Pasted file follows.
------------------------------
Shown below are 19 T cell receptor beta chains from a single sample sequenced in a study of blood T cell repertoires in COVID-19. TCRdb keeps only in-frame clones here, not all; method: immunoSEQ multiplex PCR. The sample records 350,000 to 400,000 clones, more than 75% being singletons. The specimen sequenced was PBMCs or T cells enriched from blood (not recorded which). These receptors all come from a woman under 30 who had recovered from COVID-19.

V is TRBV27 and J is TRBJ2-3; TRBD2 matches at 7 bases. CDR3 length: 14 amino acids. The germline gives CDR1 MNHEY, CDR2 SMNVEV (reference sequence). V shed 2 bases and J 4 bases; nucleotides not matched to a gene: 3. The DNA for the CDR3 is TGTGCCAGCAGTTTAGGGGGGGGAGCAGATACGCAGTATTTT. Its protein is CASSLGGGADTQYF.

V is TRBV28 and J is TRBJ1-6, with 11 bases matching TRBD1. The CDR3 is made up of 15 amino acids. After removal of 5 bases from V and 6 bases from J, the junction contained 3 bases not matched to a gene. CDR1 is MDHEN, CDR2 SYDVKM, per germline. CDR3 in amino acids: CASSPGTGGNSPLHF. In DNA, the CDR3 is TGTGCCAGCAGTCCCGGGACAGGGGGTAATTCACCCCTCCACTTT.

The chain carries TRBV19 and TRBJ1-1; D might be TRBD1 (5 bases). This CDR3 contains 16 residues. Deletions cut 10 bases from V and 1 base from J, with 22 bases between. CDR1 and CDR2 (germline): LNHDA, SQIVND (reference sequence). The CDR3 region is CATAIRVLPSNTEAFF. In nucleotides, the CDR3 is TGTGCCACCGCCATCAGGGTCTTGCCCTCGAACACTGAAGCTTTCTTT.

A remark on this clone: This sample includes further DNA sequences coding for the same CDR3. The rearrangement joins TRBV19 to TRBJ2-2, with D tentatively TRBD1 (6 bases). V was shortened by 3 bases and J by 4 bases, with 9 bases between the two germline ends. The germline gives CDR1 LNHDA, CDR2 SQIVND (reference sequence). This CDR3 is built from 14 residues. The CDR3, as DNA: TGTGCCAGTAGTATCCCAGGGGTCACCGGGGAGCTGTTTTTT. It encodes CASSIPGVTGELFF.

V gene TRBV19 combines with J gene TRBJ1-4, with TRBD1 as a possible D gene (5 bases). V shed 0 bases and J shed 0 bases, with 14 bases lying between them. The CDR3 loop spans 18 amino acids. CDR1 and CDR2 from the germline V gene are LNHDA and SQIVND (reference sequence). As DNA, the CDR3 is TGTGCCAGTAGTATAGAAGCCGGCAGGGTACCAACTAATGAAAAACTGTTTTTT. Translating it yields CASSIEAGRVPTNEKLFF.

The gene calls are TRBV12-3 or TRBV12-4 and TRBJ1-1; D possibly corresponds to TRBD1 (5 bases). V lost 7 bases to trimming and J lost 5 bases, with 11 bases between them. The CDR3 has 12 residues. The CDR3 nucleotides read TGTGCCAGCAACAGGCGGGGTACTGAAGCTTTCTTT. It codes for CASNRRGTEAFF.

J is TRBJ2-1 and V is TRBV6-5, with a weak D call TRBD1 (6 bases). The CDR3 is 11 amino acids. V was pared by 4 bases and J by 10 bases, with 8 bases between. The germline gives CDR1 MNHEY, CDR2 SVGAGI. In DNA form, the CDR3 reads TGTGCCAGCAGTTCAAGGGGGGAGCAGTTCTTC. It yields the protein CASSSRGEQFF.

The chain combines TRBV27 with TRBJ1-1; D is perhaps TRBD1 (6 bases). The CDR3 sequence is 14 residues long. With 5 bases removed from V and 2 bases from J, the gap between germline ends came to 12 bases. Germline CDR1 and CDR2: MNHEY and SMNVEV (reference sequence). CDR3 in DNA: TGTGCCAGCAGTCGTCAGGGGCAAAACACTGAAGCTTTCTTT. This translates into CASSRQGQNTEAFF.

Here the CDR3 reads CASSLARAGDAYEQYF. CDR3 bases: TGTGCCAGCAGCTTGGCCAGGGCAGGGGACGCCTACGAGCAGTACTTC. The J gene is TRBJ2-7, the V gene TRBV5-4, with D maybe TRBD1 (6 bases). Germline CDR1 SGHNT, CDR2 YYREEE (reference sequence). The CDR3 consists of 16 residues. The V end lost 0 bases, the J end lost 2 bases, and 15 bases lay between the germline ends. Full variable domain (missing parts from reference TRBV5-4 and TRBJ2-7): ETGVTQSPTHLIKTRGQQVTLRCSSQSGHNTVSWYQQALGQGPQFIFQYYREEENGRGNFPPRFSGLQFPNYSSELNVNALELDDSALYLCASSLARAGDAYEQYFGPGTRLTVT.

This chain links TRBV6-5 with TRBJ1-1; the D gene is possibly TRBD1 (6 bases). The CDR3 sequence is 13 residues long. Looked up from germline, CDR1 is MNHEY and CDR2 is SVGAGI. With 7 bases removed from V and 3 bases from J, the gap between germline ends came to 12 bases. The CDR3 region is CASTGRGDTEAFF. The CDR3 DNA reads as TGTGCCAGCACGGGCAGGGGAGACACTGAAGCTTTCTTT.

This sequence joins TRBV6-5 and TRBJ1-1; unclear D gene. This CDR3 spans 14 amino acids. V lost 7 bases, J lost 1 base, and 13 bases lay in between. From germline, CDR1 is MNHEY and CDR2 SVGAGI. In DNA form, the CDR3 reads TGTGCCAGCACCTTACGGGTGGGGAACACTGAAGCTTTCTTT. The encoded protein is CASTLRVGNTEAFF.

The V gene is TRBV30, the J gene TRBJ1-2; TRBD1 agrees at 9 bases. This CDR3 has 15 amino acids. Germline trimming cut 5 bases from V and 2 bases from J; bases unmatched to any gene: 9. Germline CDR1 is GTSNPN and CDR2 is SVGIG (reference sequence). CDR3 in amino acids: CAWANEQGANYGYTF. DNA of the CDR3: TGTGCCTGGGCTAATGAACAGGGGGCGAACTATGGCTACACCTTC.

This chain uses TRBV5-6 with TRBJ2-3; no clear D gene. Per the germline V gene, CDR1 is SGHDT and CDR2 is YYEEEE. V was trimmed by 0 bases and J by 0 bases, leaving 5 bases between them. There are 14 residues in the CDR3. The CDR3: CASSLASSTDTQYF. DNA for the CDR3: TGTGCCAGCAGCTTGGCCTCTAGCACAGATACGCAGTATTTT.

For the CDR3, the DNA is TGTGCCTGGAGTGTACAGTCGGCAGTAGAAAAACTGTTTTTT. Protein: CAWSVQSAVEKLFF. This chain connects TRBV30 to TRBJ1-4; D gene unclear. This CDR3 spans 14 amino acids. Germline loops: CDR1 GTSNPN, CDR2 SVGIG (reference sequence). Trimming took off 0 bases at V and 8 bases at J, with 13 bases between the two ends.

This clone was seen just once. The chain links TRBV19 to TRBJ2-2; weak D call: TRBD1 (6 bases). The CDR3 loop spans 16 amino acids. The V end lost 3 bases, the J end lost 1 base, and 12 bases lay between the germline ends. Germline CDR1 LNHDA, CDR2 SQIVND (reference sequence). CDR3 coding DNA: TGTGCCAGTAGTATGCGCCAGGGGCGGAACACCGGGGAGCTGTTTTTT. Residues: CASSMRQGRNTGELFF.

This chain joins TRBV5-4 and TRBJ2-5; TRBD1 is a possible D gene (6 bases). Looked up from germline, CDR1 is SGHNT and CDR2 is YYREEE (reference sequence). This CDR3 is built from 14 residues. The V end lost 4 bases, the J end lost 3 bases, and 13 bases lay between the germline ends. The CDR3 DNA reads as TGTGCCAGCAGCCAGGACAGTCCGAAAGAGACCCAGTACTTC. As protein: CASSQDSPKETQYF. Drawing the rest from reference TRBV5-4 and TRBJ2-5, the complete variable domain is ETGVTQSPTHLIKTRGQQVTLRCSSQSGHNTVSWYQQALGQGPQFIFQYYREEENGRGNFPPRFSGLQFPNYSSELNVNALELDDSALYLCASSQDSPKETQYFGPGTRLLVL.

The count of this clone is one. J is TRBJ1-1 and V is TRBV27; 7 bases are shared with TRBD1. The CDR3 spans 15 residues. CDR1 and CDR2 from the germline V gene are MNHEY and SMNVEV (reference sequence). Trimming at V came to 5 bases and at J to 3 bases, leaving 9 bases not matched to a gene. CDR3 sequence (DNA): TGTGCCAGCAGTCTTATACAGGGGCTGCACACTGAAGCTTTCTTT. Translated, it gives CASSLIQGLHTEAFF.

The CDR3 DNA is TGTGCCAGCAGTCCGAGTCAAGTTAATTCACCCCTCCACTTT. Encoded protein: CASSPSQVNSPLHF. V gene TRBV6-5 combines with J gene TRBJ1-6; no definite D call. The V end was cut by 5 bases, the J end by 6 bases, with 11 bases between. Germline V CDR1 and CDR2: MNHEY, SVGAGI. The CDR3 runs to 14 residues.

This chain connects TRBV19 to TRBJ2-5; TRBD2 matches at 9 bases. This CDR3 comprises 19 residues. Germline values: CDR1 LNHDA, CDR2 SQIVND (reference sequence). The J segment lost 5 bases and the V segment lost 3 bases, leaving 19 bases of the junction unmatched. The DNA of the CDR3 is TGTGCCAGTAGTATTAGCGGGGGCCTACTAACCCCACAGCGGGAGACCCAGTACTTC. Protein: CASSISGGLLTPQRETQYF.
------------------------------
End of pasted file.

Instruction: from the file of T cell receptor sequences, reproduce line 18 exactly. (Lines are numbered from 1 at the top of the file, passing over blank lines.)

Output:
The count of this clone is one. J is TRBJ1-1 and V is TRBV27; 7 bases are shared with TRBD1. The CDR3 spans 15 residues. CDR1 and CDR2 from the germline V gene are MNHEY and SMNVEV (reference sequence). Trimming at V came to 5 bases and at J to 3 bases, leaving 9 bases not matched to a gene. CDR3 sequence (DNA): TGTGCCAGCAGTCTTATACAGGGGCTGCACACTGAAGCTTTCTTT. Translated, it gives CASSLIQGLHTEAFF.